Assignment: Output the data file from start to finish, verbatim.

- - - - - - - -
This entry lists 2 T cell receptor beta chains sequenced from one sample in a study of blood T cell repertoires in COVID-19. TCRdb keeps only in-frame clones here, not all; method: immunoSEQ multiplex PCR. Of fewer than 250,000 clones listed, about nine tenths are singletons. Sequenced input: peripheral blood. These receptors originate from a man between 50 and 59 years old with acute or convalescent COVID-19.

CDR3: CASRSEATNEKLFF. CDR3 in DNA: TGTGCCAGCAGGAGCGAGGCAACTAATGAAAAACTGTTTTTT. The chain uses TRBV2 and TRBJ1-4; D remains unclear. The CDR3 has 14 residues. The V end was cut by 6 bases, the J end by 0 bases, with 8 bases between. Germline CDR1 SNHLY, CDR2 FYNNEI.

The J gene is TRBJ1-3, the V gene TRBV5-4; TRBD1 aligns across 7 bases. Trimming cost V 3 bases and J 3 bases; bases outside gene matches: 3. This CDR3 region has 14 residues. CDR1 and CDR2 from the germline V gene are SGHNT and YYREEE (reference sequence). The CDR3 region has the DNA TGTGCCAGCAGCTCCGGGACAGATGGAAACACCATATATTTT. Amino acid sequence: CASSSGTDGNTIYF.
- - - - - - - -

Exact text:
This entry lists 2 T cell receptor beta chains sequenced from one sample in a study of blood T cell repertoires in COVID-19. TCRdb keeps only in-frame clones here, not all; method: immunoSEQ multiplex PCR. Of fewer than 250,000 clones listed, about nine tenths are singletons. Sequenced input: peripheral blood. These receptors originate from a man between 50 and 59 years old with acute or convalescent COVID-19.

CDR3: CASRSEATNEKLFF. CDR3 in DNA: TGTGCCAGCAGGAGCGAGGCAACTAATGAAAAACTGTTTTTT. The chain uses TRBV2 and TRBJ1-4; D remains unclear. The CDR3 has 14 residues. The V end was cut by 6 bases, the J end by 0 bases, with 8 bases between. Germline CDR1 SNHLY, CDR2 FYNNEI.

The J gene is TRBJ1-3, the V gene TRBV5-4; TRBD1 aligns across 7 bases. Trimming cost V 3 bases and J 3 bases; bases outside gene matches: 3. This CDR3 region has 14 residues. CDR1 and CDR2 from the germline V gene are SGHNT and YYREEE (reference sequence). The CDR3 region has the DNA TGTGCCAGCAGCTCCGGGACAGATGGAAACACCATATATTTT. Amino acid sequence: CASSSGTDGNTIYF.